Researchers: You Really Can Die From a Broken Heart

Photo Courtesy - Getty Images(ST. ANDREWS, Scotland) -- Researchers at the University of St. Andrews in Scotland say they have found clear evidence in a massive study that there is something they call the "widowhood effect," which indicates many people really do die of sorrow at the loss of a loved one.

Researchers looked at 58,000 married couples, dating back to 1991, in a study spotlighted in The Daily Mail.  They found 40 percent of women and 26 percent of men died within three years of their partners.  The causes range from cancer and heart disease to accidents and suicide.  In some cases the death of the spouse was almost immediate.  Forty died within 10 days and 12 died on the same day.  Although the causes differ, researchers say their evidence of a "widowhood effect" is "robust."

The full study will be published next year in the journal, Epidemiology.

Copyright 2010 ABC News Radio


What's the Secret to Happiness? Living in the Moment, Study Says

Photo Courtesy - Getty Images(NEW YORK) -- Does your mind have a tendency to wander? It happens to all of us. While we're doing one thing, we're thinking about something else. A new study from Harvard says our wandering minds make us unhappy.

The study’s authors contacted 2250 people at random moments throughout the day and asked them three questions.

1.  How are you feeling right now? (on a scale of 0 to 100)
2.  What are you doing right now?
3.  Are you thinking about something other than what you're doing?

Researchers found that people's minds were wandering 46.9 percent of the time and that people were less happy when their minds were wandering than when they were present and attentive.

Copyright 2010 ABC News Radio


Overcrowded ERs Lead Hospitals to Adopt Online Reservation System

Photo Courtesy - Getty Images(NEW YORK) -- A new service called InQuickER allows patients to reserve emergency room visits online in non-emergency cases.  Participating hospitals say patients can wait at home instead of waiting in crowded hospital waiting rooms.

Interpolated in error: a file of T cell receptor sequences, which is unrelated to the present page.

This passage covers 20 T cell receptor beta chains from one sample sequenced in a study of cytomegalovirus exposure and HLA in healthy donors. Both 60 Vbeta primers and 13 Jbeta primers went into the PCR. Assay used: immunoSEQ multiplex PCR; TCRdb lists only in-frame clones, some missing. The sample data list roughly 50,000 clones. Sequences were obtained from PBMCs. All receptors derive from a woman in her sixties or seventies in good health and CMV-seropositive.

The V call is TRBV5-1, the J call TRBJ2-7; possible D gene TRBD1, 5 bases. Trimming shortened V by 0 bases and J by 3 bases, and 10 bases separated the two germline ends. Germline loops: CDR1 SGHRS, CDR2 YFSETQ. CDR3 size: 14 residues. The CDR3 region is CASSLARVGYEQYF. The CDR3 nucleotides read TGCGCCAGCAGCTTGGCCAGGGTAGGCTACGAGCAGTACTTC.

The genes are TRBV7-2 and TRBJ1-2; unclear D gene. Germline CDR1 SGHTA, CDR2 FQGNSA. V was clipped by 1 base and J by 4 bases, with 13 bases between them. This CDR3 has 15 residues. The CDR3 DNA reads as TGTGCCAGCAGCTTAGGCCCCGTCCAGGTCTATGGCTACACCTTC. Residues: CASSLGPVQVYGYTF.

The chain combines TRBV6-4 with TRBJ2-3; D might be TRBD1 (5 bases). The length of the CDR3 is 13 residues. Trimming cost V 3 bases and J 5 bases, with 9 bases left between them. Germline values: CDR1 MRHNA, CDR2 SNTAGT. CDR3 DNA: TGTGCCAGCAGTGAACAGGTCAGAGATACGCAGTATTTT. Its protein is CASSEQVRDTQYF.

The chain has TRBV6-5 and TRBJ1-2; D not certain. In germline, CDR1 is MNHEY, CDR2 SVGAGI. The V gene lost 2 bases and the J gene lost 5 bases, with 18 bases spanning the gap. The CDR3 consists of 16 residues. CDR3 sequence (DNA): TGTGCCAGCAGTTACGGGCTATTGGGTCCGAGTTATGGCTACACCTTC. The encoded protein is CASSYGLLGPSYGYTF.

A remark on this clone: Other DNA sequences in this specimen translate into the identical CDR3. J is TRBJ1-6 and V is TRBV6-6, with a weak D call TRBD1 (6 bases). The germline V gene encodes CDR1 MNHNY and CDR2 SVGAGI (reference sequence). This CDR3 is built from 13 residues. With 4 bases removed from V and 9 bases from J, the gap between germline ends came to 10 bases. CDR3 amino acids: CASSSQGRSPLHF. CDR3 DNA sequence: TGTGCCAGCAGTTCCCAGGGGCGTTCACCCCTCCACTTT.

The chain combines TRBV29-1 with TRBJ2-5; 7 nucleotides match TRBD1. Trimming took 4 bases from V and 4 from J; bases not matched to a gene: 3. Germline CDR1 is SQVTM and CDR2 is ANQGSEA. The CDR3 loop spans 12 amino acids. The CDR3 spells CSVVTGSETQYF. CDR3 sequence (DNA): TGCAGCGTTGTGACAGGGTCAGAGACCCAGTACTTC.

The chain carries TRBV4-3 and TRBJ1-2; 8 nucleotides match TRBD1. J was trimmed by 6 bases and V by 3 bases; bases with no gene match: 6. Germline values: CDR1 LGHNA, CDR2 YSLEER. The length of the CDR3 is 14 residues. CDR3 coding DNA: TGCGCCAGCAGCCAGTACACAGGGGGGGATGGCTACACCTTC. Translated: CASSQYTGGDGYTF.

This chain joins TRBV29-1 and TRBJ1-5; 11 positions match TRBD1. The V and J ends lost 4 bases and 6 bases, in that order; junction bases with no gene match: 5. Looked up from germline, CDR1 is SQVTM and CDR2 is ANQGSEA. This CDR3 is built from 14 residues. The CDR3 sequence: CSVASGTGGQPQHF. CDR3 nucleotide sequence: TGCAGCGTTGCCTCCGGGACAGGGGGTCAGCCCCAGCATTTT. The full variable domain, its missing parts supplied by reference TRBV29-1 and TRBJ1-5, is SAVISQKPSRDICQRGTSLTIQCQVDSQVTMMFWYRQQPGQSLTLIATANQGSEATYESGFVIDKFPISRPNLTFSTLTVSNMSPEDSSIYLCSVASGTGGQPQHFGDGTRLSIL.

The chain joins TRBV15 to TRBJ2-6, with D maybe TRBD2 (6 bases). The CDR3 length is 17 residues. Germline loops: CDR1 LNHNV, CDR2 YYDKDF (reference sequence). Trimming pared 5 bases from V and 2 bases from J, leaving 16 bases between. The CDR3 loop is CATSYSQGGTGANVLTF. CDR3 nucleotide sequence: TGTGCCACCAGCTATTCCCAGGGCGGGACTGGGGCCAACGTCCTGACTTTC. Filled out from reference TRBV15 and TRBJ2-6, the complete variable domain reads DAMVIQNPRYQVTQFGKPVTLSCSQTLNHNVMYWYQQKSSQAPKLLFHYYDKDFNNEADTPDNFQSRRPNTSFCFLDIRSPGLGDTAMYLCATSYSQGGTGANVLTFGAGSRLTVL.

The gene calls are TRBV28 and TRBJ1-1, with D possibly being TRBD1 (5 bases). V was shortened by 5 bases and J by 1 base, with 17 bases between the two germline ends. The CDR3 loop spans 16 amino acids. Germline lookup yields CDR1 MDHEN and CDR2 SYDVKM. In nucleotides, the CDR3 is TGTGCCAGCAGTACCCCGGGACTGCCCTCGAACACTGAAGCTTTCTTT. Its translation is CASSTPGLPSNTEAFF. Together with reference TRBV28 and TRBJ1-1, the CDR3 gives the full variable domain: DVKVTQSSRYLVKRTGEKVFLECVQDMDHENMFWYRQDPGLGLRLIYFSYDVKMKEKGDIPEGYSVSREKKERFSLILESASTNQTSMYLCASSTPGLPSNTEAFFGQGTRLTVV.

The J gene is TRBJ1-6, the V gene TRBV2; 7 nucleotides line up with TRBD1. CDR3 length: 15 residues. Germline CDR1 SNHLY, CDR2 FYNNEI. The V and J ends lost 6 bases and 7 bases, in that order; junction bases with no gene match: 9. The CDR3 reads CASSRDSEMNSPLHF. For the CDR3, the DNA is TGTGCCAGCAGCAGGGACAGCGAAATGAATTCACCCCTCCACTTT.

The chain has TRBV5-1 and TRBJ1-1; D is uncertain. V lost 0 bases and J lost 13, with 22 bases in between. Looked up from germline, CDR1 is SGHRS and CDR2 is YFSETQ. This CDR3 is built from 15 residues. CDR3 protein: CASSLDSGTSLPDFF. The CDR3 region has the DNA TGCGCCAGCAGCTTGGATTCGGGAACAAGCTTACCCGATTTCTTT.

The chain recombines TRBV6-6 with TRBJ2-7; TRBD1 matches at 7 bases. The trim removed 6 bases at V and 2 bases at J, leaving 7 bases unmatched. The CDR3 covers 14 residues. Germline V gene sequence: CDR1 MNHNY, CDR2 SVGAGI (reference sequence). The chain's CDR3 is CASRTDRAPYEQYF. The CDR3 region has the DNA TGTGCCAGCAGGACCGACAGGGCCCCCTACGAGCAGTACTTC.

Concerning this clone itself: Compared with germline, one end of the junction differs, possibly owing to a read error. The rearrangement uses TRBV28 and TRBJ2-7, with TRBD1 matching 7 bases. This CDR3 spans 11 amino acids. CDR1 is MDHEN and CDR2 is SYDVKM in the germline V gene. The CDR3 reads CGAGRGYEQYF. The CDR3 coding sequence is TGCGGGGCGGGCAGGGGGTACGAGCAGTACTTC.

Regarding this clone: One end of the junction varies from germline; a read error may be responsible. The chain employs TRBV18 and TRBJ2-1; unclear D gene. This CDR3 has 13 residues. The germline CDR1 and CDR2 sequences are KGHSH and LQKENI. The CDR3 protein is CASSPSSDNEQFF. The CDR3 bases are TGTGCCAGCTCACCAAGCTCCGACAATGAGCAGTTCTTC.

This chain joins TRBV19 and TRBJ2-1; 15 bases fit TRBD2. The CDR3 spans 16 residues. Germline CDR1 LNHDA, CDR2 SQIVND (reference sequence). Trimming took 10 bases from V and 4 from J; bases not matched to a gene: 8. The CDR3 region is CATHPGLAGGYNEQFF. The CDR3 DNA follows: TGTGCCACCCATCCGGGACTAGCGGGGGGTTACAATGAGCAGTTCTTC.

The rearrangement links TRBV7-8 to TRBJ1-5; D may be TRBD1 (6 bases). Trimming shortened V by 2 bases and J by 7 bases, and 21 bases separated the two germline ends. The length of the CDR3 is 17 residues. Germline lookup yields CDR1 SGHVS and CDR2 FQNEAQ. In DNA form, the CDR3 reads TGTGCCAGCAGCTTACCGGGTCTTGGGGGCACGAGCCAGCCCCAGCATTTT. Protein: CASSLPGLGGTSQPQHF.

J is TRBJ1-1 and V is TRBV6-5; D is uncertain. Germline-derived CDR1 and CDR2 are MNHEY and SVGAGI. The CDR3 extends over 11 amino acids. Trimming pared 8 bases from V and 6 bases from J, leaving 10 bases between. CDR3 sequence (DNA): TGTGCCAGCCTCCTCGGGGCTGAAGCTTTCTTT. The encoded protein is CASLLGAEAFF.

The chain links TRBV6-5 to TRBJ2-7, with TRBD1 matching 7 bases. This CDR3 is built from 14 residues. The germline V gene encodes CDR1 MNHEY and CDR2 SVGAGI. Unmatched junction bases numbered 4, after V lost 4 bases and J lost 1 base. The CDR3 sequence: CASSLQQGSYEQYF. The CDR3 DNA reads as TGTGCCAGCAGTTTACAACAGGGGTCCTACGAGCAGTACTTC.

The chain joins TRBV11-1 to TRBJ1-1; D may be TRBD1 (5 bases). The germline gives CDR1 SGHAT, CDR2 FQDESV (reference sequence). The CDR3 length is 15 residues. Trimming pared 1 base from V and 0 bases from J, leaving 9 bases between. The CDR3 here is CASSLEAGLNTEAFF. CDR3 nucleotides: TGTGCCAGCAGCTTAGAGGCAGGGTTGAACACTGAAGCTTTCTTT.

Dr. Kathleen Clem, chair of emergency medicine at Loma Linda University Medical Center in California, which recently implemented the new technology told MedPage Today, "Patients are just choosing where they wait.  They're waiting at home rather than in our waiting room."

Dr. Clem added that patients would not be "getting in line in  front of someone else."  Instead, patients using the service,  which costs $24.99, can make an appointment for an hour and a half to two hours ahead of time.  Patients would typically wait the same amount of time if they had gone the the ER waiting room.

Currently, about 15 hospitals and medical centers in Florida, California, Georgia, Alabama and Tennessee have licensed the InQuickER technology, reports MedPage.

Copyright 2010 ABC News Radio


Mother in Need of Transplant Dies Despite Having Donors

Microscopic image of red bone marrow. Photo Courtesy - Getty Images(NEW YORK) -- A mother of two who suffered from acute leukemia has died while waiting for a bone marrow transplant, despite there being registered donor matches.  Four matched donors were found in the bone marrow registry, but all four declined to go through with the procedure.

Dr. Claudio Anasetti, the department chair of the Blood and Marrow Transplantation program at Moffitt Cancer Center in Tampa, Florida, says its not easy to find a match, even among siblings.

"Within siblings, there is only about a one in four chance of being a match," he says.  "We need to go to unrelated donor searches 70 percent of the time for patients with leukemia, lymphoma, myeloma or other blood disorders that need a transplant."